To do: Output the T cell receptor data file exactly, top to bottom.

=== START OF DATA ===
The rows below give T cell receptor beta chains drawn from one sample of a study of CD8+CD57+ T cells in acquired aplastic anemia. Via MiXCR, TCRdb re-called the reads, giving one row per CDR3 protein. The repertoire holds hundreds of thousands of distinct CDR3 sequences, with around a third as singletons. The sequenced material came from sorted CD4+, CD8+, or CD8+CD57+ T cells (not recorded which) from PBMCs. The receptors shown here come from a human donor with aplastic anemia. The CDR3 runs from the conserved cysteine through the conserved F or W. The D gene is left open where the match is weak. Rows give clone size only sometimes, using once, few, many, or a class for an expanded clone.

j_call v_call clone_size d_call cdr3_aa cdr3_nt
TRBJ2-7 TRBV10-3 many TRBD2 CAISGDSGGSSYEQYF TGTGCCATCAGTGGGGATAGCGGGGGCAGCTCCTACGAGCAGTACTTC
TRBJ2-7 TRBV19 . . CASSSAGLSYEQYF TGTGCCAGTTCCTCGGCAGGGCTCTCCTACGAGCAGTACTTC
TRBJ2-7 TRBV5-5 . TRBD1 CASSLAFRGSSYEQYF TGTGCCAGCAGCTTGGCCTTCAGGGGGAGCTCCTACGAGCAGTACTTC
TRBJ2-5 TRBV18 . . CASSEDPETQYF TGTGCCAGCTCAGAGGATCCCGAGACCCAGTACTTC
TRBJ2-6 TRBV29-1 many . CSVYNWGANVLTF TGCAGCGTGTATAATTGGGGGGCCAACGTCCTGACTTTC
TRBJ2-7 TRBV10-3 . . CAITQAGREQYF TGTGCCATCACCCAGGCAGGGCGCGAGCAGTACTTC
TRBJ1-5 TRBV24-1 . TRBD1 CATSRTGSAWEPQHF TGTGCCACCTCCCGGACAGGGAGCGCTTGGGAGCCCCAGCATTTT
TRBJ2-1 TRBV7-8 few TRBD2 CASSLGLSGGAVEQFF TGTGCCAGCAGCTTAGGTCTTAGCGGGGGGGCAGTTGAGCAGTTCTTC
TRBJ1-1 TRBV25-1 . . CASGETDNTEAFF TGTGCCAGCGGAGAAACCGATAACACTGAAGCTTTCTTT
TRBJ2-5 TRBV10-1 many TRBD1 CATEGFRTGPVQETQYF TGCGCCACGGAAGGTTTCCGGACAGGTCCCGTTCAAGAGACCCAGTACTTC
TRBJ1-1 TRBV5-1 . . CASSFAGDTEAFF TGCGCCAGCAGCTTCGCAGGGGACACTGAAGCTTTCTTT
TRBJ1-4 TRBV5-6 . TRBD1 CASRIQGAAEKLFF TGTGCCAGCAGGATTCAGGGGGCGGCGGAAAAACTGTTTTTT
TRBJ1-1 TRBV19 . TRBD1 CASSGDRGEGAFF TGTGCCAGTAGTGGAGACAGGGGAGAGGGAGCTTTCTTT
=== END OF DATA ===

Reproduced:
The rows below give T cell receptor beta chains drawn from one sample of a study of CD8+CD57+ T cells in acquired aplastic anemia. Via MiXCR, TCRdb re-called the reads, giving one row per CDR3 protein. The repertoire holds hundreds of thousands of distinct CDR3 sequences, with around a third as singletons. The sequenced material came from sorted CD4+, CD8+, or CD8+CD57+ T cells (not recorded which) from PBMCs. The receptors shown here come from a human donor with aplastic anemia. The CDR3 runs from the conserved cysteine through the conserved F or W. The D gene is left open where the match is weak. Rows give clone size only sometimes, using once, few, many, or a class for an expanded clone.

j_call v_call clone_size d_call cdr3_aa cdr3_nt
TRBJ2-7 TRBV10-3 many TRBD2 CAISGDSGGSSYEQYF TGTGCCATCAGTGGGGATAGCGGGGGCAGCTCCTACGAGCAGTACTTC
TRBJ2-7 TRBV19 . . CASSSAGLSYEQYF TGTGCCAGTTCCTCGGCAGGGCTCTCCTACGAGCAGTACTTC
TRBJ2-7 TRBV5-5 . TRBD1 CASSLAFRGSSYEQYF TGTGCCAGCAGCTTGGCCTTCAGGGGGAGCTCCTACGAGCAGTACTTC
TRBJ2-5 TRBV18 . . CASSEDPETQYF TGTGCCAGCTCAGAGGATCCCGAGACCCAGTACTTC
TRBJ2-6 TRBV29-1 many . CSVYNWGANVLTF TGCAGCGTGTATAATTGGGGGGCCAACGTCCTGACTTTC
TRBJ2-7 TRBV10-3 . . CAITQAGREQYF TGTGCCATCACCCAGGCAGGGCGCGAGCAGTACTTC
TRBJ1-5 TRBV24-1 . TRBD1 CATSRTGSAWEPQHF TGTGCCACCTCCCGGACAGGGAGCGCTTGGGAGCCCCAGCATTTT
TRBJ2-1 TRBV7-8 few TRBD2 CASSLGLSGGAVEQFF TGTGCCAGCAGCTTAGGTCTTAGCGGGGGGGCAGTTGAGCAGTTCTTC
TRBJ1-1 TRBV25-1 . . CASGETDNTEAFF TGTGCCAGCGGAGAAACCGATAACACTGAAGCTTTCTTT
TRBJ2-5 TRBV10-1 many TRBD1 CATEGFRTGPVQETQYF TGCGCCACGGAAGGTTTCCGGACAGGTCCCGTTCAAGAGACCCAGTACTTC
TRBJ1-1 TRBV5-1 . . CASSFAGDTEAFF TGCGCCAGCAGCTTCGCAGGGGACACTGAAGCTTTCTTT
TRBJ1-4 TRBV5-6 . TRBD1 CASRIQGAAEKLFF TGTGCCAGCAGGATTCAGGGGGCGGCGGAAAAACTGTTTTTT
TRBJ1-1 TRBV19 . TRBD1 CASSGDRGEGAFF TGTGCCAGTAGTGGAGACAGGGGAGAGGGAGCTTTCTTT